The paper explores some of the science-policy debates which played-out in the run up to the ill-fated international climate talks in Copenhagen in 2009. I engage with literatures on boundary-organisations, -objects and -work, as well as literature on organisational space to develop the notion of 'boundary spaces'. I basically try to argue that theories of formal boundary organisations are insufficient to capture the complex geographies by which scientific knowledge is negotiated and related to political decisionmaking. By these "complex geographies", I mean the diverse physical and discursive settings where knowledge is constructed and contested, often under certain guiding assumptions about how 'knowledge' and 'action' are related.

Tuesday, 11 June 2013

Trying to practice what I preach: a brief foray into public engagement

Last week I ran a small public engagement exercise in the centre of Norwich on the topic of, er... public engagement. The occasion was the annual UEA post graduate research showcase, which involves transplanting around 50 or 60 graduate students from our edge-of-city campus into the heart of Norwich, in the Millennium library. Researchers present their work through a mixture of posters, 'pecha kucha' presentations and cafe conversations. I applied to run a cafe conversation based on my research (on public participation and engagement) partly because I thought it would be fun but also because I hoped it would be an interesting experiment in practising what I preach. Would trying to run a cafe conversation myself alter the way I see the practice of the participation professionals who I study and critique or the way I view engagement exercises more generally? And how would members of the 'public' react to being involved in a conversation about how they could be involved in other conversations about science and science policy decisions? Would this be a reflexive turn too far?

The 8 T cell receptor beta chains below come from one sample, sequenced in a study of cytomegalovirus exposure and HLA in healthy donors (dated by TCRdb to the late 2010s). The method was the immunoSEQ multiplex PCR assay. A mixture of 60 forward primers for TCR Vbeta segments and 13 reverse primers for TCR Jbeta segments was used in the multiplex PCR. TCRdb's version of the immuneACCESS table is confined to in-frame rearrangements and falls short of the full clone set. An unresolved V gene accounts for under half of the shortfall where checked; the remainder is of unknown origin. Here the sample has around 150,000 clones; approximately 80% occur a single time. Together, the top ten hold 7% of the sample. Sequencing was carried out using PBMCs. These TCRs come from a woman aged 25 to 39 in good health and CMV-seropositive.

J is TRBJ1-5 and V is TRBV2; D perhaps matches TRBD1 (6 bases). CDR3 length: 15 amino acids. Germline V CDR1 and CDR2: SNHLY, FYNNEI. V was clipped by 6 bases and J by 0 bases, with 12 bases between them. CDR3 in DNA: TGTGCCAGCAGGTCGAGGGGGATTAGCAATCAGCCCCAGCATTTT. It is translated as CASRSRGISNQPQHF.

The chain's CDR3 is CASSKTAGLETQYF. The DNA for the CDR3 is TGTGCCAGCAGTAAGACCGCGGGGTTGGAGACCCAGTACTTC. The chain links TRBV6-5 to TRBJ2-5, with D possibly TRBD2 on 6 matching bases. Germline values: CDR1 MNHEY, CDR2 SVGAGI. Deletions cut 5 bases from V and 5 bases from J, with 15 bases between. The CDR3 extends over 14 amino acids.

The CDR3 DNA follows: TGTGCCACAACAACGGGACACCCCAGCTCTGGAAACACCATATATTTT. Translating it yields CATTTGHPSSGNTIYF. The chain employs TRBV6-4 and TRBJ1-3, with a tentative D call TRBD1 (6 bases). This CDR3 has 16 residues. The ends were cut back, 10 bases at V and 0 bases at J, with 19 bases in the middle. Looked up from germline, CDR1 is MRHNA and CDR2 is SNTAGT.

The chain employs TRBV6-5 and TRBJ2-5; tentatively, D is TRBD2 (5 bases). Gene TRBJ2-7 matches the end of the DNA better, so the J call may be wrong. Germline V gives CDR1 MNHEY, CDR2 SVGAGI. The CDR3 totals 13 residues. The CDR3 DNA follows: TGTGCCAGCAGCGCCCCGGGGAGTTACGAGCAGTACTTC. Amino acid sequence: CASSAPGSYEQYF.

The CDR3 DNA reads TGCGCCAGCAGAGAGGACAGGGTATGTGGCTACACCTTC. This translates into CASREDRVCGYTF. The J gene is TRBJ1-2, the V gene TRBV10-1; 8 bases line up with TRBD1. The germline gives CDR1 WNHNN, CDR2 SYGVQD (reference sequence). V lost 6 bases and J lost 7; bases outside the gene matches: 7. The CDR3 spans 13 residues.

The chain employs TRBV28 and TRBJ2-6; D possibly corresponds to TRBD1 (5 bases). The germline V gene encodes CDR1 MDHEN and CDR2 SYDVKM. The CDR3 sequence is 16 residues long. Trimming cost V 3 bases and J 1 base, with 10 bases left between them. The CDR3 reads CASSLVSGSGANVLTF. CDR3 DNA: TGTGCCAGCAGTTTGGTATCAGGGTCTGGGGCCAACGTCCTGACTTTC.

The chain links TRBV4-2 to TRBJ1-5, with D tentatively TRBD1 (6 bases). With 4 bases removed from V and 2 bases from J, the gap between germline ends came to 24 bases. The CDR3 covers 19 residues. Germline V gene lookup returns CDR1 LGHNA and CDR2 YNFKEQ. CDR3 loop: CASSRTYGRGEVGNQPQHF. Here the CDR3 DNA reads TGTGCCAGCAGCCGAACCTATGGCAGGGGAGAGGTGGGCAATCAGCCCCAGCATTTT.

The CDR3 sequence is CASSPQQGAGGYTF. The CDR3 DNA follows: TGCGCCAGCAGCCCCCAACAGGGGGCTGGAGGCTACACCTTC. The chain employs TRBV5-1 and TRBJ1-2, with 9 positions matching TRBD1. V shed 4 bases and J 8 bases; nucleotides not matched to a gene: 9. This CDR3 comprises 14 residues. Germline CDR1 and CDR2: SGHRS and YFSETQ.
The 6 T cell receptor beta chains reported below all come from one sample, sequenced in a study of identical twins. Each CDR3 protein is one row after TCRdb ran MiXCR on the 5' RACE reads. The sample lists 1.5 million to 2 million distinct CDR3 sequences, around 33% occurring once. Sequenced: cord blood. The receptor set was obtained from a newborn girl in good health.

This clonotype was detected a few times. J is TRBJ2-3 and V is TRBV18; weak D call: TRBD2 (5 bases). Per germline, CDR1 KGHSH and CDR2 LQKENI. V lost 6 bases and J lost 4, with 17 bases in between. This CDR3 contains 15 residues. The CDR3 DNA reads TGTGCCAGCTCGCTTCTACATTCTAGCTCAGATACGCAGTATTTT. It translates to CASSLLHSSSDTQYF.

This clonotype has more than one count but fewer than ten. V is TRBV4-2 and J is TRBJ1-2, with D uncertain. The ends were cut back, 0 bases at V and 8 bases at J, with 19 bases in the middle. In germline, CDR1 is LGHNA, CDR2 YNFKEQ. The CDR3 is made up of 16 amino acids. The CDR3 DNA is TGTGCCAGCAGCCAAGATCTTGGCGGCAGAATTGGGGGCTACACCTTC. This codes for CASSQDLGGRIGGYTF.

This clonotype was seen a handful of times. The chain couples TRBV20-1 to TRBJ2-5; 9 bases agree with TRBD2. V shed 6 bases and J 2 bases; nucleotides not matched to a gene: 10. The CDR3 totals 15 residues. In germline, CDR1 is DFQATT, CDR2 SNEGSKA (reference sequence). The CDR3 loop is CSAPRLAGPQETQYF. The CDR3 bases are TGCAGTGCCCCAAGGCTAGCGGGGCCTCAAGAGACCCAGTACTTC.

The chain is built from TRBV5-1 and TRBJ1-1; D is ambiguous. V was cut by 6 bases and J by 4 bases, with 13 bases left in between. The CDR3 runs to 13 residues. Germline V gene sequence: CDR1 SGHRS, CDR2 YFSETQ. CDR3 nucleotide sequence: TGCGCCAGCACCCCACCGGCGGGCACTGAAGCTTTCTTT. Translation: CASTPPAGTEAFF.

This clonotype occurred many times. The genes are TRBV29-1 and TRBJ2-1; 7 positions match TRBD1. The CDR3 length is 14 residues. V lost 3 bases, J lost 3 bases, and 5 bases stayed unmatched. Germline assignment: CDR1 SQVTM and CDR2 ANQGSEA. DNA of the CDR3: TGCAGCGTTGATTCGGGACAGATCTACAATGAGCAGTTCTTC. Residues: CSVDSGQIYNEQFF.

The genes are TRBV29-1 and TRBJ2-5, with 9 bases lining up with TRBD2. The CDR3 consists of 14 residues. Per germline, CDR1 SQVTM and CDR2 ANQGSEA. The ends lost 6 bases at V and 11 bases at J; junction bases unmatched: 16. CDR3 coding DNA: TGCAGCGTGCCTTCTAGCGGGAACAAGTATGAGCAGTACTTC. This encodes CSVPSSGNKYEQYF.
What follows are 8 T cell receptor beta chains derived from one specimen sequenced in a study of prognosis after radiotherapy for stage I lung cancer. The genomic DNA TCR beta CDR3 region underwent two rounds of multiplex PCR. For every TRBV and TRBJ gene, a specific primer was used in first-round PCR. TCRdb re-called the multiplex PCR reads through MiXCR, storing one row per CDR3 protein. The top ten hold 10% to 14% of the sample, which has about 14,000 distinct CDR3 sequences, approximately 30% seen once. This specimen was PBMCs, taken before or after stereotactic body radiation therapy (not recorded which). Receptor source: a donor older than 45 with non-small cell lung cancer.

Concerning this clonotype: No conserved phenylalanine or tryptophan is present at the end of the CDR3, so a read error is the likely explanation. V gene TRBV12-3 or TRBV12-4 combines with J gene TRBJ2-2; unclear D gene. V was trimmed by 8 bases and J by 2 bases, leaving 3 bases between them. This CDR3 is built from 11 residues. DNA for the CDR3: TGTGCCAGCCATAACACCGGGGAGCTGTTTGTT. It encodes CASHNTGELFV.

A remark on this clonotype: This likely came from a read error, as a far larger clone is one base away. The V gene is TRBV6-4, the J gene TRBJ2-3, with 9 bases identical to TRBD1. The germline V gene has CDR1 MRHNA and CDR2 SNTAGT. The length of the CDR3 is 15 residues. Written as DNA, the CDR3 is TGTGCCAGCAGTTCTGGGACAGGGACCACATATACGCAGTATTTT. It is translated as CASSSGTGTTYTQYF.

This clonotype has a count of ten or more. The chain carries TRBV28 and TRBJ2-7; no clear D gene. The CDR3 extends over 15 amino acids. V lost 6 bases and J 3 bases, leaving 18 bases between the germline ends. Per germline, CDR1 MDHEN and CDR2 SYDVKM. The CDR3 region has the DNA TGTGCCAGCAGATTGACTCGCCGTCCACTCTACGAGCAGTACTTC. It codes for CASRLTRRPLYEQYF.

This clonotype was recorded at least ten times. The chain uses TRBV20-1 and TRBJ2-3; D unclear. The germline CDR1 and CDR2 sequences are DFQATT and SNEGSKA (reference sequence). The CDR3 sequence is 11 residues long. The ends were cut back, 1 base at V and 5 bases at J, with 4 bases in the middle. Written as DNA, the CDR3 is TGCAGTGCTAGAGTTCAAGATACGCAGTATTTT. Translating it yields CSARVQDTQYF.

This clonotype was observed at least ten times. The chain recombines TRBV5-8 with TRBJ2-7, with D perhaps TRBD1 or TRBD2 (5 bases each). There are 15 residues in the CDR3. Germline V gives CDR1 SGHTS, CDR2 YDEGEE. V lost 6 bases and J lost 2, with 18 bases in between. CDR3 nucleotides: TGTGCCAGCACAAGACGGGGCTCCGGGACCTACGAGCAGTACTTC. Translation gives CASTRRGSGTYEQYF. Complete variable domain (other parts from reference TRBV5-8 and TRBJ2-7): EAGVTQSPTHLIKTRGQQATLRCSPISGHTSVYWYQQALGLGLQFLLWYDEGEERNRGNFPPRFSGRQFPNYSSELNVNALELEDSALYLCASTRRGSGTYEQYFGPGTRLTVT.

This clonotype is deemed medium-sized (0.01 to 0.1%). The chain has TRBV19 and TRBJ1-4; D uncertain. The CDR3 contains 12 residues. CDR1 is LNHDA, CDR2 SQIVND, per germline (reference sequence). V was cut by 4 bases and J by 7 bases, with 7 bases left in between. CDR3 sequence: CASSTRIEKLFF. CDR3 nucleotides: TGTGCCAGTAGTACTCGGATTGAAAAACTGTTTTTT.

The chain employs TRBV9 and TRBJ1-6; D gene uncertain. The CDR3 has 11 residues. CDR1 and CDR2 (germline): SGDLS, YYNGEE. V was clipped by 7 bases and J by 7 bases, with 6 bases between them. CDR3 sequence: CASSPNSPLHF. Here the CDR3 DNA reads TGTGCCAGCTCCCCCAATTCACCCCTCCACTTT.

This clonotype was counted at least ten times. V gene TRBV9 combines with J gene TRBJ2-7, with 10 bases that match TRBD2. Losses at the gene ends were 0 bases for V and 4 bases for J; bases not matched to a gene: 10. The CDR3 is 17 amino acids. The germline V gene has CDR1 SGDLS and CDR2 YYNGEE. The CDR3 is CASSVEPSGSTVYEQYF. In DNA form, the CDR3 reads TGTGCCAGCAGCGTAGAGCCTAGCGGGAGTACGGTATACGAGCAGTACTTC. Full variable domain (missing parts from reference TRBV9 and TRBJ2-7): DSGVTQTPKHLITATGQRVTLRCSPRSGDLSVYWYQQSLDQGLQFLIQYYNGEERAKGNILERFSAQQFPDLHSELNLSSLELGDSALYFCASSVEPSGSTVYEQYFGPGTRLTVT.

Friday, 19 April 2013

The Anthropocene - reflections on a concept, part 2

From the artist David Thomas Smith's series
'Anthropocene'. Three Gorges Dam. 
Following on from this post by Martin last week, here are a few reflections of my own on the concept of the anthropocene, and its potential to stimulate new debates and new forms of political action.

I must admit to having, until recently, reacted with scepticism and disinterest to the conversations and (as I saw it) hyped-up claims about this new geological era, which were being bandied about by some deep-green activist-type friends and some of more offbeat natural scientists. This feeling remained unchanged whilst the concept began to garner more mainstream interest and prominence. Why are we getting distracted with impossible to answer questions about large-scale earth system changes, I thought? Does this really help us to tackle important environmental and social challenges in the here and now? Isn't this all a little vague and naively romantic to be going about trying to claim that humanity's relationship with the natural world has undergone a fundamental physical and metaphysical shift? And how narcissistic of us to start making such vast claims about our importance and influence!

I can't put my finger on exactly what has changed my view. It probably has something to do with attrition, and it is also linked to the increasing number of highly imaginative and thoughtful academic and artistic projects related to the concept which I've become aware of. Whatever it is, I have started to move away from seeing the anthropocene as a difficult to prove and potentially calamitously distracting concept, towards being more aware of the potential openings and opportunities that can come from this increasingly prominent way of thinking.

Friday, 12 April 2013

The Anthropocene - reflections on a concept, part I

Illustration: (c) Benedikt Rugar 2012
The idea that we now inhabit the 'Anthropocene' has really taken off. Even though I had to teach the word to my web browser's in-built dictionary in writing that last sentence, a Google search for 'Anthropocene' yields over half a million results. There is now an academic journal bearing the name, numerous research programmes take the idea as a starting point, and an increasing number of events and conferences are using the idea to stage interdisciplinary exchange between physical and social scientists (see for example the forthcoming conference in Bristol on 'Society in the Anthropocene', and the ongoing project in Germany led by the Haus der Kulturen der Welt).